In terms of historical materialism, the Dutch Revolt, Oliver Cromwell’s Commonwealth and certainly the 1688 Glorious Revolution marked the beginning of a new epoch: the rise and triumph of capitalism. From that time till the Paris Commune, one type of war could legitimately be called bourgeois-progressive: war to sweep away feudal remnants, war against foreign rule, war for national unity, war for capitalist development. That formed the main content and historical significance of wars such as those fought by the American Continental Congress, Jacobin and Napoleonic France, Simón Bolívar and Garibaldi’s Redshirts. Naturally, revolutionary democrats such as Tom Paine, Lord George Byron, Percy Bysshe Shelly and, of course, the emerging working class movement, sided with those fighting for Liberté, Egalité, Fraternité abroad … because at home that would rouse those below against aristocratic and bourgeois privilege.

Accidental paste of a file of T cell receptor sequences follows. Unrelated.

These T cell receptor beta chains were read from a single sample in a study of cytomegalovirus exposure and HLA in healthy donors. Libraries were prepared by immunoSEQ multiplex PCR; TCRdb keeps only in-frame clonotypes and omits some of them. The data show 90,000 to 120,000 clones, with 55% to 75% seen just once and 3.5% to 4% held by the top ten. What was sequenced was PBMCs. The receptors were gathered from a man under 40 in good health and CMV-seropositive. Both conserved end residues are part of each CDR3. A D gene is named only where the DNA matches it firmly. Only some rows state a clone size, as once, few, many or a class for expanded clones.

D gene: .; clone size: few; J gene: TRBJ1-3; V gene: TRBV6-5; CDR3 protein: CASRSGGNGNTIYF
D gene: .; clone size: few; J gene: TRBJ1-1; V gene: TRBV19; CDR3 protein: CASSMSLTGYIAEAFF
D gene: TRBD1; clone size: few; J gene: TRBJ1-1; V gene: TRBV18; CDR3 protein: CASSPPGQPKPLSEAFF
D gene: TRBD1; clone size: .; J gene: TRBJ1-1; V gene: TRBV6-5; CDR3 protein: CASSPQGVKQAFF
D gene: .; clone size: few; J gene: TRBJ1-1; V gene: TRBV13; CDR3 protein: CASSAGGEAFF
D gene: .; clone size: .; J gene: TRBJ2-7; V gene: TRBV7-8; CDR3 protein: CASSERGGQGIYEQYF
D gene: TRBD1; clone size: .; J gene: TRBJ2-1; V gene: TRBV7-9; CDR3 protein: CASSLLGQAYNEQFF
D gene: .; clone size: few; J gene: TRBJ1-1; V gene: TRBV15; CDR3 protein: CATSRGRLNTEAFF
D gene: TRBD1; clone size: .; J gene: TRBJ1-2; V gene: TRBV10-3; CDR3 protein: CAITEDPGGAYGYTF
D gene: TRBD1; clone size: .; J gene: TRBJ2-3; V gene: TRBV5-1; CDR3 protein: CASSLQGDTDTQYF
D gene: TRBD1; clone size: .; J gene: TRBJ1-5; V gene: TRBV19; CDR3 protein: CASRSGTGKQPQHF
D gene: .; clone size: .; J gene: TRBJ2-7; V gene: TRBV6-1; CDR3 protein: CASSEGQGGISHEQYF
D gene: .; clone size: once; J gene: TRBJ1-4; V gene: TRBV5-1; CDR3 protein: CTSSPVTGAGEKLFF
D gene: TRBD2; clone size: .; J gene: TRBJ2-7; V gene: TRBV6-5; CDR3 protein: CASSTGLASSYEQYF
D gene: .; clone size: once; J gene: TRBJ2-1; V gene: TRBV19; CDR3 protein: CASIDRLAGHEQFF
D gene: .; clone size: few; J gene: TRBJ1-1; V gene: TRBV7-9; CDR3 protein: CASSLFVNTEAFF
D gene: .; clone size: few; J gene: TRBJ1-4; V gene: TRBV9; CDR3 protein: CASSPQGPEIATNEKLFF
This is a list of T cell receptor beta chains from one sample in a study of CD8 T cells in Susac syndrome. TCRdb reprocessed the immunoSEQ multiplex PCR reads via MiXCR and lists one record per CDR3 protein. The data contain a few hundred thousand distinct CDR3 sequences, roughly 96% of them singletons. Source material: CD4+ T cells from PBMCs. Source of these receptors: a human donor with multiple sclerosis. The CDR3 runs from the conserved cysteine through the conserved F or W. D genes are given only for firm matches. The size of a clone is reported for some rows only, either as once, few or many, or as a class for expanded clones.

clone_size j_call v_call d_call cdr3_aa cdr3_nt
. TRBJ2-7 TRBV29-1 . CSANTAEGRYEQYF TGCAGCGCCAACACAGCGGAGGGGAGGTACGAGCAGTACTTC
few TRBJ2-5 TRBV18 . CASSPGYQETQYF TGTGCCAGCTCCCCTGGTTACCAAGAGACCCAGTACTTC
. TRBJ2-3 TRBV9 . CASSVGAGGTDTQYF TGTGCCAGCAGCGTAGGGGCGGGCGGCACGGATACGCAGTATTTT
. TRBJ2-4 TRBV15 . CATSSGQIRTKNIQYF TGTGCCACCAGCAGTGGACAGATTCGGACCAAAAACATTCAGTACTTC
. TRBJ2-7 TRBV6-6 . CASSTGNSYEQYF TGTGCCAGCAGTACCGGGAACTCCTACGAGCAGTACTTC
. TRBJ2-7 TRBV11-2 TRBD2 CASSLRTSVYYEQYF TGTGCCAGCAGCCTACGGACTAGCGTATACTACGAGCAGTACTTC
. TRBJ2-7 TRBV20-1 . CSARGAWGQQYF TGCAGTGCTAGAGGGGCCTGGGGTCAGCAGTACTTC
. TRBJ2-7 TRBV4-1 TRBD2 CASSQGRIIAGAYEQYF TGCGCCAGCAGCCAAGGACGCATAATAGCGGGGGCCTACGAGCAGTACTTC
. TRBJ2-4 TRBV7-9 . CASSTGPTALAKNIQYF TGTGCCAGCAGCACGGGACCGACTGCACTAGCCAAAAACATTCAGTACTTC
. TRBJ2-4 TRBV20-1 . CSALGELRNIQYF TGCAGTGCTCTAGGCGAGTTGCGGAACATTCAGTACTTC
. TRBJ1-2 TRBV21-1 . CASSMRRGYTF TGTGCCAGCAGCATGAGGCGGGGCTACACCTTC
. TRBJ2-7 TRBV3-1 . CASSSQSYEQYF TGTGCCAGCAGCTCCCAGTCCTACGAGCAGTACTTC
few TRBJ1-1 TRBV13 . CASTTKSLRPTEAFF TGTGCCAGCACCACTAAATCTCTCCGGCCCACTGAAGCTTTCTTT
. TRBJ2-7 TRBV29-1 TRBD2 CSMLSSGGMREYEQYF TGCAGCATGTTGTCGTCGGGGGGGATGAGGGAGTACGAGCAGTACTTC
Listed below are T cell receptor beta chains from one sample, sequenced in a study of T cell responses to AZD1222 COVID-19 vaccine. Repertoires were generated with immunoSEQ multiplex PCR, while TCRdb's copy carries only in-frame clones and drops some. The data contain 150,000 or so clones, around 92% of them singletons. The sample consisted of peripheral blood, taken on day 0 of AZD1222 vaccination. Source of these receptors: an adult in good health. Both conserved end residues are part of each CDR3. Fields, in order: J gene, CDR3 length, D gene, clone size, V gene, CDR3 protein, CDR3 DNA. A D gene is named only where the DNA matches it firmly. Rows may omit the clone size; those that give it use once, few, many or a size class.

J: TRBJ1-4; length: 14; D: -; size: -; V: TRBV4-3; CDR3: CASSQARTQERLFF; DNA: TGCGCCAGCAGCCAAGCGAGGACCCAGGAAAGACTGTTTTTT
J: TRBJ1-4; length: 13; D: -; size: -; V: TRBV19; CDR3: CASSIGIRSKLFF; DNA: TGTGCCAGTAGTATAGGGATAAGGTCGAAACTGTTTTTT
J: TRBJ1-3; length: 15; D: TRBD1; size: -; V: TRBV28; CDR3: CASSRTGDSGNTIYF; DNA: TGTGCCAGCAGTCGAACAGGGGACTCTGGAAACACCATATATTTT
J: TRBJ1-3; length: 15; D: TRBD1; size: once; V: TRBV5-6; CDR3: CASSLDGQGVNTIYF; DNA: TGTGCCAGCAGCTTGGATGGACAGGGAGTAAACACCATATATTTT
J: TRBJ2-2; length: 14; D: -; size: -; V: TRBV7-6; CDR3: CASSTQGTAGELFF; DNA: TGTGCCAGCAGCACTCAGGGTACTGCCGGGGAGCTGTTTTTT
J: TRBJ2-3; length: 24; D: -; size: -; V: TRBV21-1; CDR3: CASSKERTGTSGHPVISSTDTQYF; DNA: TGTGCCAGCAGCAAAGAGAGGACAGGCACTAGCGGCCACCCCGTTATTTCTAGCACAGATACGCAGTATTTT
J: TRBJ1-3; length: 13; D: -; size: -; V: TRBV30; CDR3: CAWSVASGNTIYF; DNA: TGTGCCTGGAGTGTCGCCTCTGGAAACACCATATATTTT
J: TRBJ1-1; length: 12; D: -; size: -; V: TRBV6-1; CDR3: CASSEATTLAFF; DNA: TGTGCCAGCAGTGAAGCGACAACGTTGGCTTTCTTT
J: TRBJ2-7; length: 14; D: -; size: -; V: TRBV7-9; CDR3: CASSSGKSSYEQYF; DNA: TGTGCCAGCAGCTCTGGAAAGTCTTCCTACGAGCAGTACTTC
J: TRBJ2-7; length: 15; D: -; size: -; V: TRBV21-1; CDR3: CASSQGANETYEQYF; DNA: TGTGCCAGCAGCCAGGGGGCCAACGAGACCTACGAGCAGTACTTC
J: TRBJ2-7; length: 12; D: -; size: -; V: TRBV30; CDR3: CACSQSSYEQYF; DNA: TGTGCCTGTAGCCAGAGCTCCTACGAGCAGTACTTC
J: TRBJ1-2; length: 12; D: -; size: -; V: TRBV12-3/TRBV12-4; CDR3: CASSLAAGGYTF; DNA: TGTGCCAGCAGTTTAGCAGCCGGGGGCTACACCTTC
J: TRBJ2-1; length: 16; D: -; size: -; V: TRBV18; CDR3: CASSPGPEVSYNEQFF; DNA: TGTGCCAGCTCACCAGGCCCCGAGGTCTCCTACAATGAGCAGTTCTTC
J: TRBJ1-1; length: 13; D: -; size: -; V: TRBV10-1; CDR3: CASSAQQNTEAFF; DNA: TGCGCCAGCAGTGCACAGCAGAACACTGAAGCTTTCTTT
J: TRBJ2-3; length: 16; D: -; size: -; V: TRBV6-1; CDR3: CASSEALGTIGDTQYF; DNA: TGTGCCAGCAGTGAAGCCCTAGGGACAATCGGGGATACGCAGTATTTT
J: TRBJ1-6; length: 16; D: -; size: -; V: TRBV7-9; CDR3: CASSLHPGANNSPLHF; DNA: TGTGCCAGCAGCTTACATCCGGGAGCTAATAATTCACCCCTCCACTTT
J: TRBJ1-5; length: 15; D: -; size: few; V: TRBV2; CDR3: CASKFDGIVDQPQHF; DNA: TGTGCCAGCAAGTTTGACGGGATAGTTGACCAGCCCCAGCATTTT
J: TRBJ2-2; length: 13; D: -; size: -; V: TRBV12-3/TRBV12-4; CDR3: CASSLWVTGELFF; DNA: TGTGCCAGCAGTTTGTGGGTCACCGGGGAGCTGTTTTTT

Take 1861-65. Objectively the Yankee armies fought in the interests of industrial and banking capital - and, when the north finally overcame its constitutional squeamishness and got serious, there was state terrorism: eg, William Tecumseh Sherman’s ‘burn, loot and destroy’ march through Georgia. True, with the defeat of the Confederates and Appomattox the black population in the south was freed from plantation servitude, but what really mattered for the northern bourgeoisie, was that the US gained real independence from Britain and would soon expand into the territories of the plain’s Indians and emerge as a serious rival to Britain, when it came to industrial, financial and naval power.